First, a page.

Future jobs in the Baltics: like elsewhere in Europe tech roles win out

2024 01 30

With the turn of the year, most of us are in reflection and planning mode. Either we’re in the process of rolling out marketing and sales plans for the new year or we’re completing thoughts on life and career changes we’d begun to have over the holiday period. So say you’re a candidate looking for new work opportunities in the Baltic markets (Estonia, Latvia and Lithuania). Which are the hot sectors looking for new talent at the moment?

Tech specialists wanted

Per reports from Latvia’s Ministry of Economics, specialist technological roles will remain in high demand and the country will have to deal with a worker shortage. The government anticipates it will be roughly 9,000 people short in filling new tech roles focused on work in natural sciences, ICT and engineering. Neighbouring Lithuania finds itself in a similar situation with strong investment in the start-up space and the recent launch of Tech Zity Vilnius which looks to help new, small businesses with their strategic planning, product development and service roll-outs. The Lithuanian mindset centres around doing more with less and so innovative entrepreneurs with good ideas and passion can find support (both government and private) for new initiatives. The welcoming entrepreneurial atmosphere in Lithuania and other Baltic countries is also a draw for international talent, with skilled technicians from Belarus and Ukraine looking for work in these markets to help them grow beyond fairly limited opportunities in their home countries. Successful start-ups like Trafi, Interactio, Vinted and Mindletic are just a few examples of how backing innovation has paid off. Then, of course, there are always promising roles in Tallinn, Estonia’s and Europe’s fintech capital.

Life Sciences and R&D investment

Lithuania is a market that has benefited greatly from investment into science education. The Lithuanian life sciences sector is growing a pace and understandably attracting the attention of foreign investors who wish to take advantage of the country’s skilled talent pool. Companies like Thermo Fischer Scientific and Caszyme are active in the Lithuanian life sciences sector, encouraged by the national government’s proposed plans to invest 5% of GDP into this space by 2030. Interestingly, in Latvia, there is the possibility that demand for silver economy services will grow significantly over the coming decade. Thus businesses active in healthcare, medical research, and related social services will likely grow as the country’s population continues to age. Estonia’s economy is also marked by a shortage of experts in the healthcare sector. The government recently added a number of health- and medical-related positions to its list of 23 in demand jobs that could help foreign nationals secure work visas: doctors, nurses, physiotherapists and healthcare assistants are at the top of the list.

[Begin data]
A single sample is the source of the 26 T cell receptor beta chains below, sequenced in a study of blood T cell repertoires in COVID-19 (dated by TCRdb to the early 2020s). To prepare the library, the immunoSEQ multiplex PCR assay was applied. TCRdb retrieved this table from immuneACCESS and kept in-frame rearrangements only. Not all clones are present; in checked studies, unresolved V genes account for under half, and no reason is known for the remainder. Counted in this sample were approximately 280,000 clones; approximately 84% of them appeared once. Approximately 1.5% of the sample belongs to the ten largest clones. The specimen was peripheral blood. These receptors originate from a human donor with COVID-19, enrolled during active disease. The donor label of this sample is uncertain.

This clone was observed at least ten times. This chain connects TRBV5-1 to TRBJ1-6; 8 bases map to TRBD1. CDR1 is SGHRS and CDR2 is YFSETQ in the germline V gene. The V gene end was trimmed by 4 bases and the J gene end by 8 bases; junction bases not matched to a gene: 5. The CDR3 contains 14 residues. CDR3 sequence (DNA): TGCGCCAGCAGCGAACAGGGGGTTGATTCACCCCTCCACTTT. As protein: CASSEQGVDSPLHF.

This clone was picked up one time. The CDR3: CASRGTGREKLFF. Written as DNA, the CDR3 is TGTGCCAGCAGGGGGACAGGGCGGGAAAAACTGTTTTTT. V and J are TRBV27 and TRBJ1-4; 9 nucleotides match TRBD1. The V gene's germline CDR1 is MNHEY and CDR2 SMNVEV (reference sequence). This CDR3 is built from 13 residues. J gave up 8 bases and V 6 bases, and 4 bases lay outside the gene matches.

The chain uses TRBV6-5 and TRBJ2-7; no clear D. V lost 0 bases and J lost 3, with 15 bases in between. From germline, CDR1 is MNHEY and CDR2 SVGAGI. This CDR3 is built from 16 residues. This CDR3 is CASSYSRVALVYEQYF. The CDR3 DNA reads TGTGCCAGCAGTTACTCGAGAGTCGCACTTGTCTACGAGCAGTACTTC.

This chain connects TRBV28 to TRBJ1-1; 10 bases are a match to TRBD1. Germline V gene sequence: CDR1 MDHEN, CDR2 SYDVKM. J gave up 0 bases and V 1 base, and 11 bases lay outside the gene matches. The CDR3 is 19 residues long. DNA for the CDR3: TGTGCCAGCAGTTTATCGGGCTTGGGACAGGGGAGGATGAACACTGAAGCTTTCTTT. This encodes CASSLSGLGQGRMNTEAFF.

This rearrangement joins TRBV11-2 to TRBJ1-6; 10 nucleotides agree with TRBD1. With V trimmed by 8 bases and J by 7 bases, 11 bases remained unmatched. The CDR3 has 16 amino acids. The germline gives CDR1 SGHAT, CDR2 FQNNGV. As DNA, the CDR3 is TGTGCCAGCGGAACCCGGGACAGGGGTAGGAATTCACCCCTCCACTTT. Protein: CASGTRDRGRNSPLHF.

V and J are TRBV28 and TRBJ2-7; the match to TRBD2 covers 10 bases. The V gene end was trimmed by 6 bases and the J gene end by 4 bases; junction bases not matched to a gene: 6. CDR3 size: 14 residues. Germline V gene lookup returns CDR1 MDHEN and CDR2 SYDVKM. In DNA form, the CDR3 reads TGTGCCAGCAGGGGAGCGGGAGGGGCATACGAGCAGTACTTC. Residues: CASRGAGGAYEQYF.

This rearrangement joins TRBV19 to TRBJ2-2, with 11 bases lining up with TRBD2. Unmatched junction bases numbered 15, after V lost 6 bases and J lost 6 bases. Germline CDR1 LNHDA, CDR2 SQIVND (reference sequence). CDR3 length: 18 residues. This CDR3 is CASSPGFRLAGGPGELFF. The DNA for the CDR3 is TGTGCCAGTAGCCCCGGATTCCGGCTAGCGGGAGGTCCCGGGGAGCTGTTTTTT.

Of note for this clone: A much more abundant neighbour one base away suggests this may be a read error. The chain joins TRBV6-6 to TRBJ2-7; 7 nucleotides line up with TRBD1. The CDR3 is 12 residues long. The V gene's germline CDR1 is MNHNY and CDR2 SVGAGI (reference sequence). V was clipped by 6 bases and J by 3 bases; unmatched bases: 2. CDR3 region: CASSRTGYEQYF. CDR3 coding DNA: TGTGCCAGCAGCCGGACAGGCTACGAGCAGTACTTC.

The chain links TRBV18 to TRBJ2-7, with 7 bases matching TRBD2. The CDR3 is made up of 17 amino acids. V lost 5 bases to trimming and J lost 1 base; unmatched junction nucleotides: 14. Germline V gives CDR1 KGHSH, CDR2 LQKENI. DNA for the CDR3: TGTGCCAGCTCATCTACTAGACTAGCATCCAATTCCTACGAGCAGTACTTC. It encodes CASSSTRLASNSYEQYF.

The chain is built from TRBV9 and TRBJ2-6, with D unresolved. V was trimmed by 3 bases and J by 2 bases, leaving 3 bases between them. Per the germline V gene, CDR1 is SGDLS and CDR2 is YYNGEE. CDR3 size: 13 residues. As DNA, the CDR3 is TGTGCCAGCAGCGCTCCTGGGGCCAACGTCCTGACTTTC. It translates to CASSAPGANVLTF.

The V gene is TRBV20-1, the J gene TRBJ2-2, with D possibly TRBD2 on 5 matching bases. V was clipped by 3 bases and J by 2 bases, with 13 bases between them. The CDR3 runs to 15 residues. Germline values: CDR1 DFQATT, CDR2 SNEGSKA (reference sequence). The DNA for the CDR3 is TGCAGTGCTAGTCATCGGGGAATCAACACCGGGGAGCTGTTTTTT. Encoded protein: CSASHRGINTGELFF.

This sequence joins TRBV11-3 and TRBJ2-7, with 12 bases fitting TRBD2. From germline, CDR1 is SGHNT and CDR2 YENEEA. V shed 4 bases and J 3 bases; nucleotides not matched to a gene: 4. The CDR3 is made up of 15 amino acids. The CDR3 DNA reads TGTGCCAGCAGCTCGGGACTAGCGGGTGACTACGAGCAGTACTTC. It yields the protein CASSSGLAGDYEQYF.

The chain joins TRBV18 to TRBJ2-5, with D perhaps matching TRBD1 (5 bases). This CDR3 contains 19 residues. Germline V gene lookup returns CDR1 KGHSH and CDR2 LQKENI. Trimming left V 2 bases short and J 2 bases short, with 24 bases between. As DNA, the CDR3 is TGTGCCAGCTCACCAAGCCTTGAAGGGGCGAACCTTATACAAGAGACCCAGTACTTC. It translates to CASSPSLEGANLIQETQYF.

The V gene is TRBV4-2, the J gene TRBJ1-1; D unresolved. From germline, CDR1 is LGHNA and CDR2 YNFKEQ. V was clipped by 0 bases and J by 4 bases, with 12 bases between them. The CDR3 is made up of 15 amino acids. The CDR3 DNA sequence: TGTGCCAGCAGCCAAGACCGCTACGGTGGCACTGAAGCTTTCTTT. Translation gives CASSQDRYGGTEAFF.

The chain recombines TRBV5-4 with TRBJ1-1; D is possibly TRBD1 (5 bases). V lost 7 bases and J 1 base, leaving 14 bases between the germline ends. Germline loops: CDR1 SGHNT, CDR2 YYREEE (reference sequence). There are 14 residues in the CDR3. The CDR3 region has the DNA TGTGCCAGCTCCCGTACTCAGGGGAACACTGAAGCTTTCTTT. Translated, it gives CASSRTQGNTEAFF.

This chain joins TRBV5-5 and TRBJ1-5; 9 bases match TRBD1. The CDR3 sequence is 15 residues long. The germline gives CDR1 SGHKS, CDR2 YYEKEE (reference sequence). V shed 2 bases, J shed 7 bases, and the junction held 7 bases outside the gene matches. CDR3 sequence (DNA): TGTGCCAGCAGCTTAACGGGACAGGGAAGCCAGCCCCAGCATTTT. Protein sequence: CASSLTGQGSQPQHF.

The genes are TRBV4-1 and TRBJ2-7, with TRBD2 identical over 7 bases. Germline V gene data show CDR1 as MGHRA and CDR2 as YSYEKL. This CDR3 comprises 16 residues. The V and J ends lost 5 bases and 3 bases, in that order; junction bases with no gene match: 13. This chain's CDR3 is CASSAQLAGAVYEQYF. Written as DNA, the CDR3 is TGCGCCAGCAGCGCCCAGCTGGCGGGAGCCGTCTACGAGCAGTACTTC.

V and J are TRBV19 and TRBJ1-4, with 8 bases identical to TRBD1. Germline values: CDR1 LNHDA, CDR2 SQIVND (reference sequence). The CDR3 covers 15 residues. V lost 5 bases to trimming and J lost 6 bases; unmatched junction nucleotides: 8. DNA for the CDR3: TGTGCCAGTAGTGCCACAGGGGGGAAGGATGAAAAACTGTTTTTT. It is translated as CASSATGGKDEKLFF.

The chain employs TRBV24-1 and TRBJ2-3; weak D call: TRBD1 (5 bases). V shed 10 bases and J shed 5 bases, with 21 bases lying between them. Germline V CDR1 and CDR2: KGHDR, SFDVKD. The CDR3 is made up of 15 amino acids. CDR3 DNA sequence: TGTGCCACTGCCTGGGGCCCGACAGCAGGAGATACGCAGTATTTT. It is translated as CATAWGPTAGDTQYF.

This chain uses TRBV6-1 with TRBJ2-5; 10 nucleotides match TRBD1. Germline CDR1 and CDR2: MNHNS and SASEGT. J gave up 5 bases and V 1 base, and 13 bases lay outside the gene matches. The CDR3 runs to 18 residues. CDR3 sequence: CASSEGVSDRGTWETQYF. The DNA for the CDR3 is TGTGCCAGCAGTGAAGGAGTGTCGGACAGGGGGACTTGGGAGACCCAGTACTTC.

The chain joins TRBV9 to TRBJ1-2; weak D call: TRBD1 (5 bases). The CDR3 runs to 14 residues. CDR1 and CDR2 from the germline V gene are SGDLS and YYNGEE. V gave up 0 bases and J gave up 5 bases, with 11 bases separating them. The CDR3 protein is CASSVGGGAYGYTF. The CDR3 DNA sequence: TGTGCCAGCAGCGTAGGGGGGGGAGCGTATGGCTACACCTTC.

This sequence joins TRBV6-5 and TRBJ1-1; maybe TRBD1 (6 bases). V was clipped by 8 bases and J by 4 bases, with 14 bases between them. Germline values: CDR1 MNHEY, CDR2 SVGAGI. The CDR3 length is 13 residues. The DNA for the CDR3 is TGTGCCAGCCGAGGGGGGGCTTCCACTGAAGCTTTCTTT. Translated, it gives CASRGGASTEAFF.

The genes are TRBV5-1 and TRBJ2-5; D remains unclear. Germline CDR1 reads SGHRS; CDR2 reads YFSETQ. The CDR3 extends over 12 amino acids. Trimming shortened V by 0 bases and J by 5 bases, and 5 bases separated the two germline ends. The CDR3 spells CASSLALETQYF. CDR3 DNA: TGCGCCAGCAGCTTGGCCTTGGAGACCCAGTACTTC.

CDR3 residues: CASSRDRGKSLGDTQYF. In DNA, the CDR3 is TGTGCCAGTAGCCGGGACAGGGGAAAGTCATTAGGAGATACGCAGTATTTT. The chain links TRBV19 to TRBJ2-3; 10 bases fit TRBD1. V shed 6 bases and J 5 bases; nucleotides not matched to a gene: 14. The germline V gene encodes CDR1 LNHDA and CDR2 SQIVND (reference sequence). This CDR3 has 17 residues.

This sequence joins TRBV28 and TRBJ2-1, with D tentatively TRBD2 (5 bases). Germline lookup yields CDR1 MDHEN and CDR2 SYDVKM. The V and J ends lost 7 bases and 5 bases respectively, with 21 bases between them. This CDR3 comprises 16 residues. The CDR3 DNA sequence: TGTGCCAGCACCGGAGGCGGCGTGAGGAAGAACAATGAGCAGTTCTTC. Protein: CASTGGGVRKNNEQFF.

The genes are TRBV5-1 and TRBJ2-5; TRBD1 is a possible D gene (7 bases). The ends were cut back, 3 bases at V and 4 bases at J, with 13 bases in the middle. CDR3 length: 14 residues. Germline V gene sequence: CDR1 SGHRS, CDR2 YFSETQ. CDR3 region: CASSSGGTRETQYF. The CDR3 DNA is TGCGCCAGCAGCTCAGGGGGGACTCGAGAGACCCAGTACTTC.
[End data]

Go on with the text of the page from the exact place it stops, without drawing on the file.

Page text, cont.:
Future focus on adaptation and agile roles

Not all sectors have met with stable or even increasing job growth over the past half-decade. For example, in Lithuania the manufacturing sector recently hit some bumps as demand for chemicals needed for Covid vaccines slowed. Lithuanian businesses had been an important partner in supplying chemical components of the vaccines and now they are having to adjust their production focus. This will take some time and strategic planning. Economists note that for Lithuanian businesses and their employees wariness about inflation and purchasing power continue to impact consumer-worker behaviour. Although prices have gone down significantly over the past year, locals are worried about future supply chain bottlenecks and energy price hikes bringing back a higher cost of living. Interestingly enough, energy sourcing concerns have inspired the government and local businesses to look into renewable energy alternatives thus suggesting new work opportunities could soon become available in this space. Meanwhile, Latvia, as noted above, is struggling with an ageing population so its investment into bridging employment and skills gaps will likely run similarly to the path neighbouring Estonia is taking in a) supporting international worker mobility to attract inbound talent and b) providing targeted work visas to help address temporary worker shortages.

Like elsewhere in the world, the Baltic nations are moving through a period of economic transformation and upheaval. As markets and demand for skills and services evolve, businesses and their employees will have to find ways to match knowledge and skills to markets impacted by new technologies (AI, automation) and shifting product demand. As I’ve noticed in other commentary in our industry, and this is a premise with which I tend to agree, future roles will require candidates to work based on more broadly applicable and transferable skills sets. Our markets in the Baltic countries are no exception. Skills training and upskilling will be critical in coming years so it’s time to prepare ourselves. In fact, we needed to begin yesterday.

Daniele Merlerati, Chief Regional Officer APAC, Switzerland, Baltics at Gi Group Holding